Review by Bob Ignizio
While I probably saw James “The Amazing” Randi on TV as a kid performing some sort of magic or escape, I first really became aware of him in my early twenties when I took a college course at the University of Akron called “Lost Tribes and Sunken Continents” that taught critical thinking about paranormal claims (i.e. stuff likes psychics, ghosts, UFOs, etc.). In this world, Randi was one of the key figures, debunking psychics, faith healers, poltergeists, and the like with his knowledge, based on years in the illusion biz, of how the human mind can be tricked.
Whether you agree with Randi's point of view or not, it's hard to deny that he's led an interesting life, one that would seem perfectly suited for a film. Well, now that Randi is in his eighties, someone has finally made that movie, or rather two someones. Justin Weinstein has previously worked on the documentary BEING ELMO (as writer and editor) and been a producer of various programs on PBS, including “Nova”. Tyler Measom is a former Mormon who co-directed the documentary SONS OF PERDITION (with Jennilyn Merten). The two teamed up to tell Randi's story in the new documentary AN HONEST LIAR, and in the process found there was even more to that story than they expected.
AN HONEST LIAR is currently making the rounds of the festival circuit and playing other select dates, including a couple of showings at the 39th Cleveland International Film Festival. Given my interest in the subject, I reached out to the filmmakers to see if they would answer a few of my questions via email, and they graciously obliged.
Cleveland Movie Blog: I've been a fan of The Amazing Randi for quite some time, and it's frankly surprising that he hasn't had a documentary made about him already, so I'm glad someone finally got around to it. What was it that made you guys decide he was the subject you wanted to tackle?
Justin Weinstein and Tyler Measom: We both have very personal connections to Randi's mission of promoting scientific thinking and fighting against unfounded beliefs. Tyler was raised as a devout Mormon but in his mid-twenties realized he was being fed lies about the faith and consequently fled the church. His dissatisfaction with being deceived cause him to explore Randi, a man who has spent his entire life trying to expose deception. Justin has been a scientist as well as a documentary filmmaker and has focused on issues of belief vs. fact in some of his previous work. Randi gave us a way to communicate these issues through a charismatic and witty character who has some incredible stories in his life. Plus, look at him - he's like a mini-me version of Gandalf, just made for the camera.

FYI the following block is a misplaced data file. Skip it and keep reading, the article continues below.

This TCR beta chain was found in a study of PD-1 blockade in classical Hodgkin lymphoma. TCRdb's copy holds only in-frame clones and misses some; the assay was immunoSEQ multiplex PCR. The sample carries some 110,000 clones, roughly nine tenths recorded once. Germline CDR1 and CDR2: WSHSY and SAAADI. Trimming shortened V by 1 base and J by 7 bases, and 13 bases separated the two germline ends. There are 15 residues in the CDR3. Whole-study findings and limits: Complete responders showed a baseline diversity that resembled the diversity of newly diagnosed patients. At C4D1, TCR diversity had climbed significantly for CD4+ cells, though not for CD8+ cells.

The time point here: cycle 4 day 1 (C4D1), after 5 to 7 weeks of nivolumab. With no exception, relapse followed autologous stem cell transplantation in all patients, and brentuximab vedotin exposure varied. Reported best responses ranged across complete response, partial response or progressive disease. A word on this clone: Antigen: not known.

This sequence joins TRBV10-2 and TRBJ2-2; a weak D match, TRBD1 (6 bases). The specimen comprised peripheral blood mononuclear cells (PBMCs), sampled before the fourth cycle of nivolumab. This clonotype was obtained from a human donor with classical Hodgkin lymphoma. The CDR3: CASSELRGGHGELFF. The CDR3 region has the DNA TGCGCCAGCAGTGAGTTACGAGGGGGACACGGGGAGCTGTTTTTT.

CMB: Outside of a few well known brother teams like the Coens or the Russos, we're used to the notion that, however collaborative a medium film may be, at the end of the day it's still the vision of one person: the director. Why share that job, and what makes the two of you a good team?
JT & TM: Filmmaking is inherently collaborative, especially so documentaries. For us it was beneficial to work as a team for many reasons. We both shared the vast amount of work needed in financing, producing, directing, and shooting the film. During production, we would either both shoot with two cameras, or alternate cinematography and interviewing between us. We also both did a lot of fleshing the story out on paper and through rough cuts and working with our editor. Basically we were a two-person team doing everything unless we needed to bring on extra crew. This way we didn't have to hire DPs or sound-people most of the time and kept costs down. Creatively we could argue over different perspectives, but we always recognized when something worked or didn't. Then it's always nice to have someone to share a stiff drink with after a long day of shooting.
CMB: One of the interesting things about making a documentary is, even if you start out thinking you know what the movie is going to be, things can happen while you're filming that totally change that. That certainly happened in this case. What were some of the challenges that arose because of the surprising revelations about Randi's long time companion (now husband) Jose Alvarez, and how hard was it to convince Randi to include this very personal and difficult part of his life in the film, given that no matter what he says or does about it, his detractors are sure to use it as ammunition? (He clearly wasn't so ready at one point, based on a scene you include in the film).